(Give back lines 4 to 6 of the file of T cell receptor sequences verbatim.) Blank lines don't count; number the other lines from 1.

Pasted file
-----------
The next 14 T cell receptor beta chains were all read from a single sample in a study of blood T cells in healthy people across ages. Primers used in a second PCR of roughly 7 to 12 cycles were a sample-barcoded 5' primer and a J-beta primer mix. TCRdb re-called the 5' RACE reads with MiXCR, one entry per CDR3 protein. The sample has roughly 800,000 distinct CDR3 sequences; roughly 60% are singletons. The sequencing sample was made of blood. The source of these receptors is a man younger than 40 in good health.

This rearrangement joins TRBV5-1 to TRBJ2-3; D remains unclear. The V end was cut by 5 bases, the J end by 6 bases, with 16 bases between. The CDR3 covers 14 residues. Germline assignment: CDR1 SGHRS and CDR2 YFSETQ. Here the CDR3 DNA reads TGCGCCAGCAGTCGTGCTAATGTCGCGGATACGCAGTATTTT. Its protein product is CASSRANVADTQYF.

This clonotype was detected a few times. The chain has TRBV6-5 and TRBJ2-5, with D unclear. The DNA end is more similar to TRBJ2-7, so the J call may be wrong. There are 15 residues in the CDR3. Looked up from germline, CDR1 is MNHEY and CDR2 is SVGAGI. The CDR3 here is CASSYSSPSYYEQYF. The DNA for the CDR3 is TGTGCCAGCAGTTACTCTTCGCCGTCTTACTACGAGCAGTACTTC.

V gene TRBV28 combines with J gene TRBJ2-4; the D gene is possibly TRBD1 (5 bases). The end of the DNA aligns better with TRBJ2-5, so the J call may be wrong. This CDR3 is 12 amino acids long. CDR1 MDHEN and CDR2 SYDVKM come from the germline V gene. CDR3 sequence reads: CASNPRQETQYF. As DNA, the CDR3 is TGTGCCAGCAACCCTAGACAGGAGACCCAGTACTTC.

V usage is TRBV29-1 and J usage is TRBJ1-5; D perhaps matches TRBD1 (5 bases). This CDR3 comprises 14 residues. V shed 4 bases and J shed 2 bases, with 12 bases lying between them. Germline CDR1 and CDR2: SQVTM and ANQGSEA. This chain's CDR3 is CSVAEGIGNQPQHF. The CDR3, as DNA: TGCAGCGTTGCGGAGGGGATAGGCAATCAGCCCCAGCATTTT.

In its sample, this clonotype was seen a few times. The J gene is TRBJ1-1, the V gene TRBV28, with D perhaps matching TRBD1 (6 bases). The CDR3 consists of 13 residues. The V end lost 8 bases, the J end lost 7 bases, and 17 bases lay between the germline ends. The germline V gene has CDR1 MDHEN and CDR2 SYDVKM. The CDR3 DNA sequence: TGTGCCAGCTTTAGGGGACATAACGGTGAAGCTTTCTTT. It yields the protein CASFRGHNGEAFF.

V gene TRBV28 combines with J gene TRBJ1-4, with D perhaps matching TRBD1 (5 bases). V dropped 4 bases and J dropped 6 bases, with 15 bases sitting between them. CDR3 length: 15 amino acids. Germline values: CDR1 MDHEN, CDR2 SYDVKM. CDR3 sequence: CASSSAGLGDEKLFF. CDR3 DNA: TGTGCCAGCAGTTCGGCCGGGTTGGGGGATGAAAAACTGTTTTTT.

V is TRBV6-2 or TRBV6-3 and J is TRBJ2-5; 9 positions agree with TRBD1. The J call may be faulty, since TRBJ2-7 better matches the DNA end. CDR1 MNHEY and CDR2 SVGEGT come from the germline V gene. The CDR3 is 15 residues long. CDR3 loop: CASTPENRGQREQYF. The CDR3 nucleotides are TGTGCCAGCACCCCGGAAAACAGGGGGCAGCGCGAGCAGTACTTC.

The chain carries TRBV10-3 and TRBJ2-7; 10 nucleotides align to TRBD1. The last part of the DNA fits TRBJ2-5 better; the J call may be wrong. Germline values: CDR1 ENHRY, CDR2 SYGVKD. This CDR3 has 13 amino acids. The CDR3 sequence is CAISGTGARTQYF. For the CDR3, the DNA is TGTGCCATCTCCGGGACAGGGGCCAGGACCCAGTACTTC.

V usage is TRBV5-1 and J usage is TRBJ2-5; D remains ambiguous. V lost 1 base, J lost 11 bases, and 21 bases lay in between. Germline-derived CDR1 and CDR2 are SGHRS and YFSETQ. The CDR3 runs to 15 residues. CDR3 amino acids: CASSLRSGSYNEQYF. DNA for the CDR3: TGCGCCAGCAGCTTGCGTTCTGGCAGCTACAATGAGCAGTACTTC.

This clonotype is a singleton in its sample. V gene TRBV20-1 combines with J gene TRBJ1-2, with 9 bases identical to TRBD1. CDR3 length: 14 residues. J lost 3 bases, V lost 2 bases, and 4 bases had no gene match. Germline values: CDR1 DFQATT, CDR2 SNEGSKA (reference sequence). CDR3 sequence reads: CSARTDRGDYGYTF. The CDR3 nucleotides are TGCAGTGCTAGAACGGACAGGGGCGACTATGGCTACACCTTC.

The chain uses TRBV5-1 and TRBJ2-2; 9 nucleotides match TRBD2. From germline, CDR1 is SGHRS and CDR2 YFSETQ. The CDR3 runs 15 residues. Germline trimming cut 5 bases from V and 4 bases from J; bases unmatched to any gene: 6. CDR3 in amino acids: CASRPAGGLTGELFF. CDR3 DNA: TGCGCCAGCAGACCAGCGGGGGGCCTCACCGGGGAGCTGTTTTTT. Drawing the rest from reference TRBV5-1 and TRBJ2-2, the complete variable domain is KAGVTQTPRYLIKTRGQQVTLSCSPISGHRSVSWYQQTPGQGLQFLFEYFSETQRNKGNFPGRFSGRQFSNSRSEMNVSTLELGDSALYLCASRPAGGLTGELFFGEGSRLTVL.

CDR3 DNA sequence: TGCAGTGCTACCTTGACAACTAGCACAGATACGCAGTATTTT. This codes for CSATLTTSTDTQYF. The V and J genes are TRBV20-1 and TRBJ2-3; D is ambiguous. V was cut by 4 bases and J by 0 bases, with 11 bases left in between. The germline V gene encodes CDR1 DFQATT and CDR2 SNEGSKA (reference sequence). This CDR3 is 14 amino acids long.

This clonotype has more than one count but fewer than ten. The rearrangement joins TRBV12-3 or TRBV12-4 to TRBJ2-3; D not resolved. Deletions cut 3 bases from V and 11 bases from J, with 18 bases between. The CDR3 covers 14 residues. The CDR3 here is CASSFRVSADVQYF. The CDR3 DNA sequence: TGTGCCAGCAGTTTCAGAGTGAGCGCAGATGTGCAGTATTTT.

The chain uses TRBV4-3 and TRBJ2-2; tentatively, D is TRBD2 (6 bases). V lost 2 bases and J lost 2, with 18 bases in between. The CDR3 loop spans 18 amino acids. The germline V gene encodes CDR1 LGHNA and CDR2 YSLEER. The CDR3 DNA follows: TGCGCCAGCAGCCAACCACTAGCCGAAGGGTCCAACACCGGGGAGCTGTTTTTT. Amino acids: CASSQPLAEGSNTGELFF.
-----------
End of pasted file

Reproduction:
V gene TRBV28 combines with J gene TRBJ2-4; the D gene is possibly TRBD1 (5 bases). The end of the DNA aligns better with TRBJ2-5, so the J call may be wrong. This CDR3 is 12 amino acids long. CDR1 MDHEN and CDR2 SYDVKM come from the germline V gene. CDR3 sequence reads: CASNPRQETQYF. As DNA, the CDR3 is TGTGCCAGCAACCCTAGACAGGAGACCCAGTACTTC.

V usage is TRBV29-1 and J usage is TRBJ1-5; D perhaps matches TRBD1 (5 bases). This CDR3 comprises 14 residues. V shed 4 bases and J shed 2 bases, with 12 bases lying between them. Germline CDR1 and CDR2: SQVTM and ANQGSEA. This chain's CDR3 is CSVAEGIGNQPQHF. The CDR3, as DNA: TGCAGCGTTGCGGAGGGGATAGGCAATCAGCCCCAGCATTTT.

In its sample, this clonotype was seen a few times. The J gene is TRBJ1-1, the V gene TRBV28, with D perhaps matching TRBD1 (6 bases). The CDR3 consists of 13 residues. The V end lost 8 bases, the J end lost 7 bases, and 17 bases lay between the germline ends. The germline V gene has CDR1 MDHEN and CDR2 SYDVKM. The CDR3 DNA sequence: TGTGCCAGCTTTAGGGGACATAACGGTGAAGCTTTCTTT. It yields the protein CASFRGHNGEAFF.